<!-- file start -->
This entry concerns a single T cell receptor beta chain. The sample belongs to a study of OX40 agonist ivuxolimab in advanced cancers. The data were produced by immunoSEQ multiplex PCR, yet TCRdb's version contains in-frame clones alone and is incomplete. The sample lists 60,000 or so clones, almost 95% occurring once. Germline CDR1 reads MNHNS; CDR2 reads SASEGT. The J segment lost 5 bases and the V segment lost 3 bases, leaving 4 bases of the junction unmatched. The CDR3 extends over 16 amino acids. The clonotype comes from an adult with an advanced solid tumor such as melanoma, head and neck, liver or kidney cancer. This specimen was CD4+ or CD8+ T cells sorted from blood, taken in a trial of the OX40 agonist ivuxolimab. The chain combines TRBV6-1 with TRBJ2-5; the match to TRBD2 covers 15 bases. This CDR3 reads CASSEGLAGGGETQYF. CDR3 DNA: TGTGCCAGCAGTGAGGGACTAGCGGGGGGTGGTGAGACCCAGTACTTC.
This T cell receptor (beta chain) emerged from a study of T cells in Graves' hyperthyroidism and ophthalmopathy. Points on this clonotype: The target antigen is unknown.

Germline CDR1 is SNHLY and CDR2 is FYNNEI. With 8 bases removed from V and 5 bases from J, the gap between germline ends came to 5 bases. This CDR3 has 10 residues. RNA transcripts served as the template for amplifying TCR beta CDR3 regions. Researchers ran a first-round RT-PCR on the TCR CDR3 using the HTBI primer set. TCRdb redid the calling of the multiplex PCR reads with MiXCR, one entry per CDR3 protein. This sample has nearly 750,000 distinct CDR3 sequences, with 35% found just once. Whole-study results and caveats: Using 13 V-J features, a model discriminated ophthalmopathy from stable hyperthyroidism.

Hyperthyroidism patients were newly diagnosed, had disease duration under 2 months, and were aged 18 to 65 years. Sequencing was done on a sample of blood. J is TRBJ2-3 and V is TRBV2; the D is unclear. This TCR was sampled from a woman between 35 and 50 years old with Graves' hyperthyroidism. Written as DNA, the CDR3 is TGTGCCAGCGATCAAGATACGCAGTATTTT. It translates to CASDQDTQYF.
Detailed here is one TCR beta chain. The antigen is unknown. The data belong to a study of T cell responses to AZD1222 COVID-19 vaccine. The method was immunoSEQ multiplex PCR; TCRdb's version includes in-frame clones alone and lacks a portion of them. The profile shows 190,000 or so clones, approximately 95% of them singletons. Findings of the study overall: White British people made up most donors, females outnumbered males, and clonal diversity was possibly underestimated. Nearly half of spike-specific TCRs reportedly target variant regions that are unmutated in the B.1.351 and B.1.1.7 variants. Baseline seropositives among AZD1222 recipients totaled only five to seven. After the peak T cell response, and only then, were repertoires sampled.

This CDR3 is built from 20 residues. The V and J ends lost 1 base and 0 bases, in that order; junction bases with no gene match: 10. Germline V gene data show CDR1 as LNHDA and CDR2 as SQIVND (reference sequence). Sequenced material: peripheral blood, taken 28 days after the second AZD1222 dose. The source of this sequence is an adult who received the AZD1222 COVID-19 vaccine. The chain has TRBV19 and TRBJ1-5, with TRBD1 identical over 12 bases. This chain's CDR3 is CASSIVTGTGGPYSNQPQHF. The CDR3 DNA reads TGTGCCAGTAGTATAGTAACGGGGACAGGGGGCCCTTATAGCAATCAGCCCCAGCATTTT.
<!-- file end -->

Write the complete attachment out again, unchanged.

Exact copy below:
This entry concerns a single T cell receptor beta chain. The sample belongs to a study of OX40 agonist ivuxolimab in advanced cancers. The data were produced by immunoSEQ multiplex PCR, yet TCRdb's version contains in-frame clones alone and is incomplete. The sample lists 60,000 or so clones, almost 95% occurring once. Germline CDR1 reads MNHNS; CDR2 reads SASEGT. The J segment lost 5 bases and the V segment lost 3 bases, leaving 4 bases of the junction unmatched. The CDR3 extends over 16 amino acids. The clonotype comes from an adult with an advanced solid tumor such as melanoma, head and neck, liver or kidney cancer. This specimen was CD4+ or CD8+ T cells sorted from blood, taken in a trial of the OX40 agonist ivuxolimab. The chain combines TRBV6-1 with TRBJ2-5; the match to TRBD2 covers 15 bases. This CDR3 reads CASSEGLAGGGETQYF. CDR3 DNA: TGTGCCAGCAGTGAGGGACTAGCGGGGGGTGGTGAGACCCAGTACTTC.
This T cell receptor (beta chain) emerged from a study of T cells in Graves' hyperthyroidism and ophthalmopathy. Points on this clonotype: The target antigen is unknown.

Germline CDR1 is SNHLY and CDR2 is FYNNEI. With 8 bases removed from V and 5 bases from J, the gap between germline ends came to 5 bases. This CDR3 has 10 residues. RNA transcripts served as the template for amplifying TCR beta CDR3 regions. Researchers ran a first-round RT-PCR on the TCR CDR3 using the HTBI primer set. TCRdb redid the calling of the multiplex PCR reads with MiXCR, one entry per CDR3 protein. This sample has nearly 750,000 distinct CDR3 sequences, with 35% found just once. Whole-study results and caveats: Using 13 V-J features, a model discriminated ophthalmopathy from stable hyperthyroidism.

Hyperthyroidism patients were newly diagnosed, had disease duration under 2 months, and were aged 18 to 65 years. Sequencing was done on a sample of blood. J is TRBJ2-3 and V is TRBV2; the D is unclear. This TCR was sampled from a woman between 35 and 50 years old with Graves' hyperthyroidism. Written as DNA, the CDR3 is TGTGCCAGCGATCAAGATACGCAGTATTTT. It translates to CASDQDTQYF.
Detailed here is one TCR beta chain. The antigen is unknown. The data belong to a study of T cell responses to AZD1222 COVID-19 vaccine. The method was immunoSEQ multiplex PCR; TCRdb's version includes in-frame clones alone and lacks a portion of them. The profile shows 190,000 or so clones, approximately 95% of them singletons. Findings of the study overall: White British people made up most donors, females outnumbered males, and clonal diversity was possibly underestimated. Nearly half of spike-specific TCRs reportedly target variant regions that are unmutated in the B.1.351 and B.1.1.7 variants. Baseline seropositives among AZD1222 recipients totaled only five to seven. After the peak T cell response, and only then, were repertoires sampled.

This CDR3 is built from 20 residues. The V and J ends lost 1 base and 0 bases, in that order; junction bases with no gene match: 10. Germline V gene data show CDR1 as LNHDA and CDR2 as SQIVND (reference sequence). Sequenced material: peripheral blood, taken 28 days after the second AZD1222 dose. The source of this sequence is an adult who received the AZD1222 COVID-19 vaccine. The chain has TRBV19 and TRBJ1-5, with TRBD1 identical over 12 bases. This chain's CDR3 is CASSIVTGTGGPYSNQPQHF. The CDR3 DNA reads TGTGCCAGTAGTATAGTAACGGGGACAGGGGGCCCTTATAGCAATCAGCCCCAGCATTTT.